Summons of the Trumpet
Since the fall of Saigon in 1975 and the resulting Communist victory, the war in Vietnam has steadily receded from America’s consciousness as the intervening years have, with some success, diverted the bulk of our attention elsewhere. There remain, however, certain painful elements of wartime origin, resistant to suppression and oblivious to the passing of time, which continue to weigh heavily upon us. These elements emerged from a war which, at its height, consumed American society in a way not matched by any previous war, and which, despite the war’s conclusion, continued to remain irretrievably embedded in the American psyche. At the heart of its endurance lay the nature of the war itself, its incomprehensibility and its rather prolonged and graceless finish.
For Americans, the essence of the war remained rather clouded throughout. Unlike previous wars, its purpose was never clear as it failed in almost every respect to approach the crusading quality of World War II or Korea where the enemy was easily identified and the threat readily understood. As a “limited war” it encouraged misunderstanding and confusion because it introduced warlike concepts that were foreign to America’s war-making experience, concepts which allowed political and psychological considerations to preempt military options and which viewed territory gained or lost in battle as inconsequential.
It was a war that never really ended. Its failure to be resolved robbed Americans of the clean break required to place it fully in the past. Even today as it is carried on by Indochinese nations battling one another, it is ostensibly devoid of American involvement but not necessarily of culpability. Although it officially ended for the U.S. in 1973, withdrawal of military forces was accomplished under the guise of shallow rhetoric claiming “peace with honor.” The slogan could not mask, however, what was in reality a retreat from a situation having no foreseeable end. The rapid deterioration of events two years later leading to the final humiliating evacuation of Americans from Vietnam acted to reinforce the tainted quality of the “peace” as well as expose to further question the overall role America had played.
Its lasting effect was to instill, perhaps for the first time, a sense of loss in the American people, derived from recognition of having abandoned a dependent ally, the South Vietnamese, as well as from having ourselves suffered an unprecedented military defeat. Those elements of the war which continue to remain with us stem from the legacy of these truths. Together, they are responsible for having profoundly altered our trust in our leaders, our faith in our ideals, and, ultimately, our belief in ourselves. The Vietnam War was, for these reasons, considerably more than an isolated military incident. Because of the extent to which it permeated American culture, it requires substantially more than a military accounting to be adequately described.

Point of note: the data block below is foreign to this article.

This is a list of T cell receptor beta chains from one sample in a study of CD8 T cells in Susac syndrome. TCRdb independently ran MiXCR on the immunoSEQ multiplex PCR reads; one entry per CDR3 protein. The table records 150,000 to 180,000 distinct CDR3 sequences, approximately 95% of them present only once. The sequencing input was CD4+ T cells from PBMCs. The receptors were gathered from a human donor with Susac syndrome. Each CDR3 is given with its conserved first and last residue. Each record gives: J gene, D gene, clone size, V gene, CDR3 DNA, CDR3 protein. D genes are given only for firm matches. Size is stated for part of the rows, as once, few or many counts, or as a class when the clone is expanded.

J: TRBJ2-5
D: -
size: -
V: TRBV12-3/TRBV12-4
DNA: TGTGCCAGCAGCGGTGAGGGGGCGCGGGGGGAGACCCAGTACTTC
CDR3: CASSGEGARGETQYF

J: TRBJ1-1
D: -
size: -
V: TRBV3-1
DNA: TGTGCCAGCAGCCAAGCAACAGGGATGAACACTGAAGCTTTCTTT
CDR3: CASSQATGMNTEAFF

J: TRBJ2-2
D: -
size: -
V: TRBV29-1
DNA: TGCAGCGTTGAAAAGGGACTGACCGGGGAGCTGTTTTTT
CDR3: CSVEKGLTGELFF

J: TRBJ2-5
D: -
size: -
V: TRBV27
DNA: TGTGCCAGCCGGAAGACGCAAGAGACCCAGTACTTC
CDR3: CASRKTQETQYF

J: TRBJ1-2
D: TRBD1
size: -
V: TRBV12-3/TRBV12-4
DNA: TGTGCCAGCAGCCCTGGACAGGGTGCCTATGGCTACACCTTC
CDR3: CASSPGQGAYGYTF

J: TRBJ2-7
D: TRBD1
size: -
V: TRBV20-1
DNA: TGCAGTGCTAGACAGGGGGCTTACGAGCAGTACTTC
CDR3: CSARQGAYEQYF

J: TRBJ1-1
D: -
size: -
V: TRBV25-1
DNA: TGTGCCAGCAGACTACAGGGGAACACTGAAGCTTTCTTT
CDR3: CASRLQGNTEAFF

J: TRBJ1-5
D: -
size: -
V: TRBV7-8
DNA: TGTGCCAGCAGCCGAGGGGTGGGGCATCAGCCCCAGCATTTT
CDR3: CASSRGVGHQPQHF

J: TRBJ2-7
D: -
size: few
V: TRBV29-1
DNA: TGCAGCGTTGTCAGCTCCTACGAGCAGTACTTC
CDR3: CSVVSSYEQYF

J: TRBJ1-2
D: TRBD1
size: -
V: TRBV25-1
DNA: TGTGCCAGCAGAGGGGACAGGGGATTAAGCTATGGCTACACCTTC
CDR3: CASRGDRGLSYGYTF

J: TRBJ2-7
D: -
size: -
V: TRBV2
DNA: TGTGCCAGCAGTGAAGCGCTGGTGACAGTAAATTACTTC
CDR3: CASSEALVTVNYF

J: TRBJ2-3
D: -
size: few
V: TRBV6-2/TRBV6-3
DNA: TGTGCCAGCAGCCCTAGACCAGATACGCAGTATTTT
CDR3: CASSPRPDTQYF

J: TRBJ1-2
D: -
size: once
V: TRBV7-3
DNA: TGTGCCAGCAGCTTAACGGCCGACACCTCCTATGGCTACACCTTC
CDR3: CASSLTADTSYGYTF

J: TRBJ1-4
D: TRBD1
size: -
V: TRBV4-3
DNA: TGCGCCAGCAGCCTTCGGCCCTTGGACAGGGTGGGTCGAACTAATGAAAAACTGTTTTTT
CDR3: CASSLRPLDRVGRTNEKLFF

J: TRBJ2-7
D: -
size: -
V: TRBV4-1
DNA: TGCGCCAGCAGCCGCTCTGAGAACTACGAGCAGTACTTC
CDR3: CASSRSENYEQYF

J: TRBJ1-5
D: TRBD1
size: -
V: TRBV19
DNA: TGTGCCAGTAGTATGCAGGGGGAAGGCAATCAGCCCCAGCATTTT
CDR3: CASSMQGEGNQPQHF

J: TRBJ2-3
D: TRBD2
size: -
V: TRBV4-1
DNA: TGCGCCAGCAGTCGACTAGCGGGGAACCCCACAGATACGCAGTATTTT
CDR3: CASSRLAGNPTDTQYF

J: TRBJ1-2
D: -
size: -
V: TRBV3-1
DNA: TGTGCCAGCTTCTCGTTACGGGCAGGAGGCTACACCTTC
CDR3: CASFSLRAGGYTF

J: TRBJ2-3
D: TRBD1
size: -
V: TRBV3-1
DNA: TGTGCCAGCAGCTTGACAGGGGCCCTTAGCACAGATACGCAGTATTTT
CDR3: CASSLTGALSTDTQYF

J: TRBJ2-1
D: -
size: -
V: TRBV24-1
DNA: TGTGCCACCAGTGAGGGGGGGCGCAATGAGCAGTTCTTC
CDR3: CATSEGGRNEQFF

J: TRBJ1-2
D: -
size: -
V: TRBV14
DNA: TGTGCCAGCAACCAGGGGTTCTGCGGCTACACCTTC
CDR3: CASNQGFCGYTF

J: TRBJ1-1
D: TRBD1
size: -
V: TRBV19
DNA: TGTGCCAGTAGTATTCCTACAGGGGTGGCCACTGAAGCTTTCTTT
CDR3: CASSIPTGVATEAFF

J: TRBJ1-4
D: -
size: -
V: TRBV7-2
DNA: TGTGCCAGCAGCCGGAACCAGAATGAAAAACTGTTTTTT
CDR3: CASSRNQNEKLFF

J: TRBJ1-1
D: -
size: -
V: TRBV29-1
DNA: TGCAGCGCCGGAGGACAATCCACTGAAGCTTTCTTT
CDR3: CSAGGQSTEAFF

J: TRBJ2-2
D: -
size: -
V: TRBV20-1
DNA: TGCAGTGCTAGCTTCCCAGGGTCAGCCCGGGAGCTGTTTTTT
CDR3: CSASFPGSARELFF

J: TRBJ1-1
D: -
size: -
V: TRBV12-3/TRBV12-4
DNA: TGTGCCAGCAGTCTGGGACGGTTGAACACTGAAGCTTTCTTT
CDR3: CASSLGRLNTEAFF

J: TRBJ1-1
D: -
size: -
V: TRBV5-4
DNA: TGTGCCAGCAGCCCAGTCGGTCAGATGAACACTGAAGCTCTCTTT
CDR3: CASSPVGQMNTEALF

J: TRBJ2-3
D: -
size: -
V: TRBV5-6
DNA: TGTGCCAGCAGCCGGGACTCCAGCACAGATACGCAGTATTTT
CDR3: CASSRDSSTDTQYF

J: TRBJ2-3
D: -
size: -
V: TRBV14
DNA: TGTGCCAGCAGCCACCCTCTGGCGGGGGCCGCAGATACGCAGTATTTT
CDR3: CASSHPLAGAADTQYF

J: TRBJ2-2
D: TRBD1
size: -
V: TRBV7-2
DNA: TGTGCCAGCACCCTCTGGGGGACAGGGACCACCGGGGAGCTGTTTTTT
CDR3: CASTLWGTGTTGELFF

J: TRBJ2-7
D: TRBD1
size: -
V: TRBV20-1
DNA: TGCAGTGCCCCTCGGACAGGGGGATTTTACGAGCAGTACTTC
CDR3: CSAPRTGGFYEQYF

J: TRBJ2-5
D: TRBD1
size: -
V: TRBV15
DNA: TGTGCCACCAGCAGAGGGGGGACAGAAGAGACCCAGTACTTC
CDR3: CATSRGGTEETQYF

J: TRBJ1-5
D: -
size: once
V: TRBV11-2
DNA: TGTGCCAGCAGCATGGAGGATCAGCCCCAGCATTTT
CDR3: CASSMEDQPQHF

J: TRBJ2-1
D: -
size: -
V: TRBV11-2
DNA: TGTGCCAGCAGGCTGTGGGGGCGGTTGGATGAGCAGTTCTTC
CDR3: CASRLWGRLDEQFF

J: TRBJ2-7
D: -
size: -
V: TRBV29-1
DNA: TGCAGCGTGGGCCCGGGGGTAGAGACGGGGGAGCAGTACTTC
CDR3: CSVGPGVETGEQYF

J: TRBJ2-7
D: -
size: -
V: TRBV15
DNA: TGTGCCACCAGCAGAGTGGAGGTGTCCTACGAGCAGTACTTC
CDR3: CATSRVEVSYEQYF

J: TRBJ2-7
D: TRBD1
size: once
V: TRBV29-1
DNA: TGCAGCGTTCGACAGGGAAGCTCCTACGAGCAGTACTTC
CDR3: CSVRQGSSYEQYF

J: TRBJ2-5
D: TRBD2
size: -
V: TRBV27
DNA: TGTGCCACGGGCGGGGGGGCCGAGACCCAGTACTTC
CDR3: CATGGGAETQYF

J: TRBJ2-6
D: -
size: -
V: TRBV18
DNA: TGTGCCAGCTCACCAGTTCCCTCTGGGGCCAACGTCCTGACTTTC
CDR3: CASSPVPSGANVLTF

Dave Richard Palmer’s Summons of the Trumpet: U.S.-Vietnam in Perspective attempts to explore the course of U.S. involvement in the war and place it in an understandable light. Palmer, a U.S. Army colonel who once served in Vietnam with U.S. and Vietnamese units, writes that his work is “in the final analysis, a soldier’s view of Vietnam.”
The book is organized into a chronology of the Vietnam War years, beginning with the decade 1954-1964 when the American commitment was still limited to a few military advisers assigned to South Vietnamese units, and ending with the collapse of Saigon and the South Vietnamese government in 1975. It is divided into five separate sections, each depicting a distinctive era in the war. When combined, they form a framework for viewing the war which is extremely helpful to understanding the course it followed. The author faithfully chronicles events in the order in which they occurred, isolating key battles on the way that precede and follow the climactic Communist Tet offensive in 1968. He is particularly adept at discussing military tactics and is well acquainted with North Vietnamese strategy and objectives. An especially interesting aspect of the book is his comparison of the tactics employed and how each evolved or failed to evolve to meet the other’s peculiarities. The contrast he makes between North Vietnamese tactical flexibility and U.S. inflexibility is particularly poignant in view of North Vietnam’s eventual victory drive on Saigon which employed American conventional tactics against a South Vietnamese army ironically trained by Americans to...
(The entire section is 1873 words.)